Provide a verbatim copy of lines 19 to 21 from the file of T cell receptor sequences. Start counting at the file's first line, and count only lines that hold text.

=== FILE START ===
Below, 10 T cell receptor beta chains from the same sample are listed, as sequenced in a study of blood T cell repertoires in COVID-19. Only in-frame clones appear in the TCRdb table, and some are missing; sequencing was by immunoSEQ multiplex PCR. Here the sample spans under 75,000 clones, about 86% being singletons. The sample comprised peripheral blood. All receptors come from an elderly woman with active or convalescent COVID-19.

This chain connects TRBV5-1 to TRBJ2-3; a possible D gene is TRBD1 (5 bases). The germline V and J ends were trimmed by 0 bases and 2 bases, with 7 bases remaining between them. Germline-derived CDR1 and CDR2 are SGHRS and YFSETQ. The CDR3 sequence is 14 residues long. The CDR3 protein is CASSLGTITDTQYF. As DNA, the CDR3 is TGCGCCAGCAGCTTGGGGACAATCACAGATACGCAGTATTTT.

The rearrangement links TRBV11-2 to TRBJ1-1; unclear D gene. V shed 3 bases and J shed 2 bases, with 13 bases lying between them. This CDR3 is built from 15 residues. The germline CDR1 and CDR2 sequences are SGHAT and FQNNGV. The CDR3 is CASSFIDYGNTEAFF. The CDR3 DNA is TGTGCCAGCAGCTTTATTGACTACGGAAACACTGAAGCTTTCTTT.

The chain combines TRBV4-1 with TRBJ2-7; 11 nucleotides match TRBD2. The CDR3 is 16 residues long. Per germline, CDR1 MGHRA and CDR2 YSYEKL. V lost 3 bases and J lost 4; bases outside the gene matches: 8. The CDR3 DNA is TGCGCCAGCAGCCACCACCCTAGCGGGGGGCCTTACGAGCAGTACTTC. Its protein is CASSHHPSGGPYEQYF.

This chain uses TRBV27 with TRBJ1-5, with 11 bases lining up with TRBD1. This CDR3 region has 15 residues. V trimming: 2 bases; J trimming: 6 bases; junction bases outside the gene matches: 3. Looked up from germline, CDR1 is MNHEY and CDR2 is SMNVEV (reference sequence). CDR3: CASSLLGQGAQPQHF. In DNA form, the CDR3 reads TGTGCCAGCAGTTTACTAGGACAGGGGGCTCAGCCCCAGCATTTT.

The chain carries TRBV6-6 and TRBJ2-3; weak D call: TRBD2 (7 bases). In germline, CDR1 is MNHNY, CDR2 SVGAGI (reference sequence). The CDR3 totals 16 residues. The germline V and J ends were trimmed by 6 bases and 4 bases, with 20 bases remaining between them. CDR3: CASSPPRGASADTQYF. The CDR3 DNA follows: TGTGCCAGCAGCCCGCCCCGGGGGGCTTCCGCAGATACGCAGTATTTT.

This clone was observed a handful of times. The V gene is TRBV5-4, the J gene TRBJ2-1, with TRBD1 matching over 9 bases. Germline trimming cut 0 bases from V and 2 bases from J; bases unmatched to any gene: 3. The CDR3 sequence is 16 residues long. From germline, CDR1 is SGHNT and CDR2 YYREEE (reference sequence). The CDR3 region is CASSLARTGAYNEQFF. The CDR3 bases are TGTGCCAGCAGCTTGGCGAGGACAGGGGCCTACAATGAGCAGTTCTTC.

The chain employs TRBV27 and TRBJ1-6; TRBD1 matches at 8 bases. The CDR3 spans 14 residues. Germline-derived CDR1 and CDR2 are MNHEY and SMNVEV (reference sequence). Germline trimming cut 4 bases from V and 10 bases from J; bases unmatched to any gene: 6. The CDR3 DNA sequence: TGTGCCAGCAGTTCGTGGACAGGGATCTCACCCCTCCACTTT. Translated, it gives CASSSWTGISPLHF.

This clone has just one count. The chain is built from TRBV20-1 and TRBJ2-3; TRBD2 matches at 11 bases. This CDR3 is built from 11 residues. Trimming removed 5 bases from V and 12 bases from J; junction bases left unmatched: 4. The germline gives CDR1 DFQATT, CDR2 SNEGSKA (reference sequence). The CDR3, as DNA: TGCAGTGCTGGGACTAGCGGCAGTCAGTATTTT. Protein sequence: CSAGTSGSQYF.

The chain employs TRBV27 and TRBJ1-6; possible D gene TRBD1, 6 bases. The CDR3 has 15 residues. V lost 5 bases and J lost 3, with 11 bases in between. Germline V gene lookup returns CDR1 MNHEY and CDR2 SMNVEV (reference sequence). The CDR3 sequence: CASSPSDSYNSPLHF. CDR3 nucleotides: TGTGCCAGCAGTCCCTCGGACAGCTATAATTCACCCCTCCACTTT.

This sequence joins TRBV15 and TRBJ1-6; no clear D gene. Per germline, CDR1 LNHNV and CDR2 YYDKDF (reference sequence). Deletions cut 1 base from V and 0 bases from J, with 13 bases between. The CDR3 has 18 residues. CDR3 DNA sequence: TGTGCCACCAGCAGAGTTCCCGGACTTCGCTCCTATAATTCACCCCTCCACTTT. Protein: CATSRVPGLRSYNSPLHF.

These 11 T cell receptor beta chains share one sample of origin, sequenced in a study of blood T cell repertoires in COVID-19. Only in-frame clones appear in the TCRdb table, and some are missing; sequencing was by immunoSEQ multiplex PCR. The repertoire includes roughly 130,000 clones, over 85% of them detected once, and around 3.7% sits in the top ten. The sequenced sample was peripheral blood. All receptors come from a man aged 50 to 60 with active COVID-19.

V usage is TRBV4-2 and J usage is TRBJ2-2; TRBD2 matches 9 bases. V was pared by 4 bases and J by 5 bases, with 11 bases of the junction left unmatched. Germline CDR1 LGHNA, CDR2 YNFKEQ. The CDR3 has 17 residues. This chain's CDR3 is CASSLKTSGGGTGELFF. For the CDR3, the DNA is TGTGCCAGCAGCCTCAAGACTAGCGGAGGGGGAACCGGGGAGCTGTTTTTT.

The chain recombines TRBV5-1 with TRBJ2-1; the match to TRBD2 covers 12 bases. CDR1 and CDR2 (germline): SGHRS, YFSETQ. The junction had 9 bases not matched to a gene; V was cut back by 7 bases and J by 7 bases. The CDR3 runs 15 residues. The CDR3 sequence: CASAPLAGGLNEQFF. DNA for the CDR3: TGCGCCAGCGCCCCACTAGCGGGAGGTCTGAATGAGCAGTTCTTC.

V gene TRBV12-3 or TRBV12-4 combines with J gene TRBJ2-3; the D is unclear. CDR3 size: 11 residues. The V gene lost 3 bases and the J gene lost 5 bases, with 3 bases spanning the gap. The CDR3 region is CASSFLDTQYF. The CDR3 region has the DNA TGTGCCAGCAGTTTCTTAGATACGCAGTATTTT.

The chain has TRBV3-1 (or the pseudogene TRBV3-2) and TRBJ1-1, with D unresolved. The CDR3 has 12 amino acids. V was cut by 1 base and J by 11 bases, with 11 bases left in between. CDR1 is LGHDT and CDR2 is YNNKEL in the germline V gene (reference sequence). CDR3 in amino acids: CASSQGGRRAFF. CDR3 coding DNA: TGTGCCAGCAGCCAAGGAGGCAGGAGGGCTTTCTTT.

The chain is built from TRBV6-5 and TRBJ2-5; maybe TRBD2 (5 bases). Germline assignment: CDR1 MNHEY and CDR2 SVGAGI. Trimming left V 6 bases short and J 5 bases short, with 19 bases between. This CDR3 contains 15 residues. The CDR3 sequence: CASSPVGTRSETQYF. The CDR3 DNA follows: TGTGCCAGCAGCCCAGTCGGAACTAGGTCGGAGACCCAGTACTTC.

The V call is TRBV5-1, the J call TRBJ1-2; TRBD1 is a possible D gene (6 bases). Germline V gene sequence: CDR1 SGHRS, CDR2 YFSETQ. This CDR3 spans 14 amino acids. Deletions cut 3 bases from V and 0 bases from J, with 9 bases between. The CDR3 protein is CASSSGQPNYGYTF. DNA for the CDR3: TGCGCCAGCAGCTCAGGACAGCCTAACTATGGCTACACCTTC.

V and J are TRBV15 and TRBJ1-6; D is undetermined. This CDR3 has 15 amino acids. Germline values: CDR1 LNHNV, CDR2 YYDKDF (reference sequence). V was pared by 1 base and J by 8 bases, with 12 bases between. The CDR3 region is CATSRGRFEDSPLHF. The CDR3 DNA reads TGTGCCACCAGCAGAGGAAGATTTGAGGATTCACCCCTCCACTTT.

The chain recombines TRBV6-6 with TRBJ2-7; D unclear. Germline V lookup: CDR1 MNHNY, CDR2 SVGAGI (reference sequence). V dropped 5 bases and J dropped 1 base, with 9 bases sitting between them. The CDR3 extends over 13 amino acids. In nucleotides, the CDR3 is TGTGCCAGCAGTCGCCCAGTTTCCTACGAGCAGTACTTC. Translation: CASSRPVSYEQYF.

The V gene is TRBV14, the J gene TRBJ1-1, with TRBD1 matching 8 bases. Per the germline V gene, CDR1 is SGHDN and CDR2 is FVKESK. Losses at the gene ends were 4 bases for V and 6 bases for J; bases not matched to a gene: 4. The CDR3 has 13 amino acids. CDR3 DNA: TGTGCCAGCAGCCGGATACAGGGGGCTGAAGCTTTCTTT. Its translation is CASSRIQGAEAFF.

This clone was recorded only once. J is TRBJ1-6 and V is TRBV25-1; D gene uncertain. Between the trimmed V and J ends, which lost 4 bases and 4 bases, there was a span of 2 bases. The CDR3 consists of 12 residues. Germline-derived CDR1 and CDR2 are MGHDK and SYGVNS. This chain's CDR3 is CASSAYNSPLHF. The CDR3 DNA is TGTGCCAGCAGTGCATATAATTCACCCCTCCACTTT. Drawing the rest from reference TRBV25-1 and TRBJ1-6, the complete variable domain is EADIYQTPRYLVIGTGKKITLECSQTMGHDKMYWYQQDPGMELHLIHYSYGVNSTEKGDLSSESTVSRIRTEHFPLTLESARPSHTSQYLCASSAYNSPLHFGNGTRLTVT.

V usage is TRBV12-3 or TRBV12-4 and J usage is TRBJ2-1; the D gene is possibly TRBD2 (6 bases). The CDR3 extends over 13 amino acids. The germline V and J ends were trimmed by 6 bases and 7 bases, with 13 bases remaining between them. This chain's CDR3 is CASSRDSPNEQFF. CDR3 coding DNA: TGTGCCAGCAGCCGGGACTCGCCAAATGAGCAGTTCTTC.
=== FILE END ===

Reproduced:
V and J are TRBV15 and TRBJ1-6; D is undetermined. This CDR3 has 15 amino acids. Germline values: CDR1 LNHNV, CDR2 YYDKDF (reference sequence). V was pared by 1 base and J by 8 bases, with 12 bases between. The CDR3 region is CATSRGRFEDSPLHF. The CDR3 DNA reads TGTGCCACCAGCAGAGGAAGATTTGAGGATTCACCCCTCCACTTT.

The chain recombines TRBV6-6 with TRBJ2-7; D unclear. Germline V lookup: CDR1 MNHNY, CDR2 SVGAGI (reference sequence). V dropped 5 bases and J dropped 1 base, with 9 bases sitting between them. The CDR3 extends over 13 amino acids. In nucleotides, the CDR3 is TGTGCCAGCAGTCGCCCAGTTTCCTACGAGCAGTACTTC. Translation: CASSRPVSYEQYF.

The V gene is TRBV14, the J gene TRBJ1-1, with TRBD1 matching 8 bases. Per the germline V gene, CDR1 is SGHDN and CDR2 is FVKESK. Losses at the gene ends were 4 bases for V and 6 bases for J; bases not matched to a gene: 4. The CDR3 has 13 amino acids. CDR3 DNA: TGTGCCAGCAGCCGGATACAGGGGGCTGAAGCTTTCTTT. Its translation is CASSRIQGAEAFF.